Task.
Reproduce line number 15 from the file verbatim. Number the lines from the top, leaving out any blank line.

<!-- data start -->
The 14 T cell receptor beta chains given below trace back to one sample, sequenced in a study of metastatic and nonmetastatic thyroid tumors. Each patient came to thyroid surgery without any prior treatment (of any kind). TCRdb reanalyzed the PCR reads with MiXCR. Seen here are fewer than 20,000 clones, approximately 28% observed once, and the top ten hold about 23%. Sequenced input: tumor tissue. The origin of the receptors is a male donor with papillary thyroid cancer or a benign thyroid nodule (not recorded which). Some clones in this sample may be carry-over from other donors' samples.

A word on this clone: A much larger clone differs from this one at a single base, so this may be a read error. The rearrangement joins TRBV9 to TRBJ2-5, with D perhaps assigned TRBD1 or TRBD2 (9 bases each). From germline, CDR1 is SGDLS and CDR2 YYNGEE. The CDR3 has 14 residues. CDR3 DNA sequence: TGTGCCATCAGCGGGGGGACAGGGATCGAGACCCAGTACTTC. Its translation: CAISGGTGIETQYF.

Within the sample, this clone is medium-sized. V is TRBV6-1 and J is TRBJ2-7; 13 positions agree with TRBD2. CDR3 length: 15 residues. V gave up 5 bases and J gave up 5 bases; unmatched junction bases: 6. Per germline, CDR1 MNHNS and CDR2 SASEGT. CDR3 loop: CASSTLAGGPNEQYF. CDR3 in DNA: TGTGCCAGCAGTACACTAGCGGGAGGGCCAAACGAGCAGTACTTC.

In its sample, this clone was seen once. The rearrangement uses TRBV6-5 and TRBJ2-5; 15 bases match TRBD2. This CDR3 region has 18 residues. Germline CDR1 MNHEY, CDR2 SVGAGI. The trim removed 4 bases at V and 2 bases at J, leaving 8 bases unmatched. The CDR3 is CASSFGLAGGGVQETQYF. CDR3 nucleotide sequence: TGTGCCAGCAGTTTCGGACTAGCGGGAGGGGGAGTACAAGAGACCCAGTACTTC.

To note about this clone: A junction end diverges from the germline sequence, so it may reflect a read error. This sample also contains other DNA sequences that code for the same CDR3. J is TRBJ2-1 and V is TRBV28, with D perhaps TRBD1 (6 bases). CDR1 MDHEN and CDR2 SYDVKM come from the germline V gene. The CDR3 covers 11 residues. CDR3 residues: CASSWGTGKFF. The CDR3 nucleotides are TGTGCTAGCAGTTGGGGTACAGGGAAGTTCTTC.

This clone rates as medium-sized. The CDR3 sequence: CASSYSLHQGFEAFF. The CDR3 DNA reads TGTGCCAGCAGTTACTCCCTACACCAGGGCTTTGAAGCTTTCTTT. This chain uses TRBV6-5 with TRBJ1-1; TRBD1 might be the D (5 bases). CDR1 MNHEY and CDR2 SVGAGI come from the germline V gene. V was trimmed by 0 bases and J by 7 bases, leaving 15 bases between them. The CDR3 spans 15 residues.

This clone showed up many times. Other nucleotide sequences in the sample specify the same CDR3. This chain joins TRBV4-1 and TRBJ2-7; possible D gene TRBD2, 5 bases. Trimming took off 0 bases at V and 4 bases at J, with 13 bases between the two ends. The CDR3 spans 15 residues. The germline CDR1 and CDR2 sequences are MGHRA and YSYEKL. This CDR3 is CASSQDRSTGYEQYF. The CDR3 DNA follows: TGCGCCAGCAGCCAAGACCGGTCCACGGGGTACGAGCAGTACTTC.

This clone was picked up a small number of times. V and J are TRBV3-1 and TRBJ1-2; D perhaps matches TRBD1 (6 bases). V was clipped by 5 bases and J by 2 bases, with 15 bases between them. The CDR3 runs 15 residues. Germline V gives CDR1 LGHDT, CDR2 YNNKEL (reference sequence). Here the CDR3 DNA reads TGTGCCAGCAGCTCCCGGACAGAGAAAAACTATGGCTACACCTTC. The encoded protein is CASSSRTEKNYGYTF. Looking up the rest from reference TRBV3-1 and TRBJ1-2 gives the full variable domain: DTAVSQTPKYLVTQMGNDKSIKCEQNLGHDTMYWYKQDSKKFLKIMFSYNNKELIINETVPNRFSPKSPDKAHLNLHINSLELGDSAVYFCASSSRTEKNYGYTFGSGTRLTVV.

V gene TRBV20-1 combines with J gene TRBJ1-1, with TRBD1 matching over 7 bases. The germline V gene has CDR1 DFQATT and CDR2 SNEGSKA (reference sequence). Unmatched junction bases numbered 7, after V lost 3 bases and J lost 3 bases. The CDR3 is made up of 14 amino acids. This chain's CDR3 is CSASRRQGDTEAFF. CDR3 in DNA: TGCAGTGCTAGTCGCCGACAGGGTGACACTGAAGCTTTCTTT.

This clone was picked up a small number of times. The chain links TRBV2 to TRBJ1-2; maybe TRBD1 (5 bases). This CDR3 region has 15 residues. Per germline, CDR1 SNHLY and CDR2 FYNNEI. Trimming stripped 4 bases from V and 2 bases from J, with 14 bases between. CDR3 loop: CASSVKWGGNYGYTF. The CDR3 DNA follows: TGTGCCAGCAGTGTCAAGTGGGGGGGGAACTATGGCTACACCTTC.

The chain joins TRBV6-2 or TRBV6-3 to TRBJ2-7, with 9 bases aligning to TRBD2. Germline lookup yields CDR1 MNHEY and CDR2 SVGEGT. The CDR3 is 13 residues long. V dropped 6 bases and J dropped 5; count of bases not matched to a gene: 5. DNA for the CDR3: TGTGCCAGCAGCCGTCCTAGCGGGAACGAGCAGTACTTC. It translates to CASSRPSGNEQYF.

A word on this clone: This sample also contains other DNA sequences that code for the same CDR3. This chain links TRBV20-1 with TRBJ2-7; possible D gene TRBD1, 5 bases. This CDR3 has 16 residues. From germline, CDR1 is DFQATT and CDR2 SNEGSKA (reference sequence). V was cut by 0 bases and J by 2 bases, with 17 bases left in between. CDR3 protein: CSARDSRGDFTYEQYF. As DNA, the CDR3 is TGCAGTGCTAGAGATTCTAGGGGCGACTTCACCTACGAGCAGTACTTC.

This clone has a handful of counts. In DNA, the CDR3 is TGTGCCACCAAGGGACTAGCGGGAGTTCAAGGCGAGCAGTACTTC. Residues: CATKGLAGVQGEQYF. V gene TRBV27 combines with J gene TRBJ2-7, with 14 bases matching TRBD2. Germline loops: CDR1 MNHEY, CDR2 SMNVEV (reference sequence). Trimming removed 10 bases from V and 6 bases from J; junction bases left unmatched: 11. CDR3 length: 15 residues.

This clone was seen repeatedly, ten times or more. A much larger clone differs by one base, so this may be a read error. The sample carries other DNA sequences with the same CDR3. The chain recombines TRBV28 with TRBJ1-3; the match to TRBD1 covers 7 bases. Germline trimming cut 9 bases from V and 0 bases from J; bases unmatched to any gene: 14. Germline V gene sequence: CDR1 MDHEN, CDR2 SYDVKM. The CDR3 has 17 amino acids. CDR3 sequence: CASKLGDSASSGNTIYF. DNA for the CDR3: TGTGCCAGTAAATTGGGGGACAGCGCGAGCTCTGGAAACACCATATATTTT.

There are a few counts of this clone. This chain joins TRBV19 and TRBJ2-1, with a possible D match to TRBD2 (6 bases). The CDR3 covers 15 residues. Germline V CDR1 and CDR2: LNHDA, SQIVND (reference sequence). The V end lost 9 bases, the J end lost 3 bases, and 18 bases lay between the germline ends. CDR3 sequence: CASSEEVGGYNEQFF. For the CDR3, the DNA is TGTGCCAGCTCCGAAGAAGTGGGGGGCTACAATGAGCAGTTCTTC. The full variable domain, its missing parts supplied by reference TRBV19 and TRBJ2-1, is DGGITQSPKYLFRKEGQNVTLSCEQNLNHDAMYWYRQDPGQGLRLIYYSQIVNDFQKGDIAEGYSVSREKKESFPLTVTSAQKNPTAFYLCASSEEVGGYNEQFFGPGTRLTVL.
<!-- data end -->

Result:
There are a few counts of this clone. This chain joins TRBV19 and TRBJ2-1, with a possible D match to TRBD2 (6 bases). The CDR3 covers 15 residues. Germline V CDR1 and CDR2: LNHDA, SQIVND (reference sequence). The V end lost 9 bases, the J end lost 3 bases, and 18 bases lay between the germline ends. CDR3 sequence: CASSEEVGGYNEQFF. For the CDR3, the DNA is TGTGCCAGCTCCGAAGAAGTGGGGGGCTACAATGAGCAGTTCTTC. The full variable domain, its missing parts supplied by reference TRBV19 and TRBJ2-1, is DGGITQSPKYLFRKEGQNVTLSCEQNLNHDAMYWYRQDPGQGLRLIYYSQIVNDFQKGDIAEGYSVSREKKESFPLTVTSAQKNPTAFYLCASSEEVGGYNEQFFGPGTRLTVL.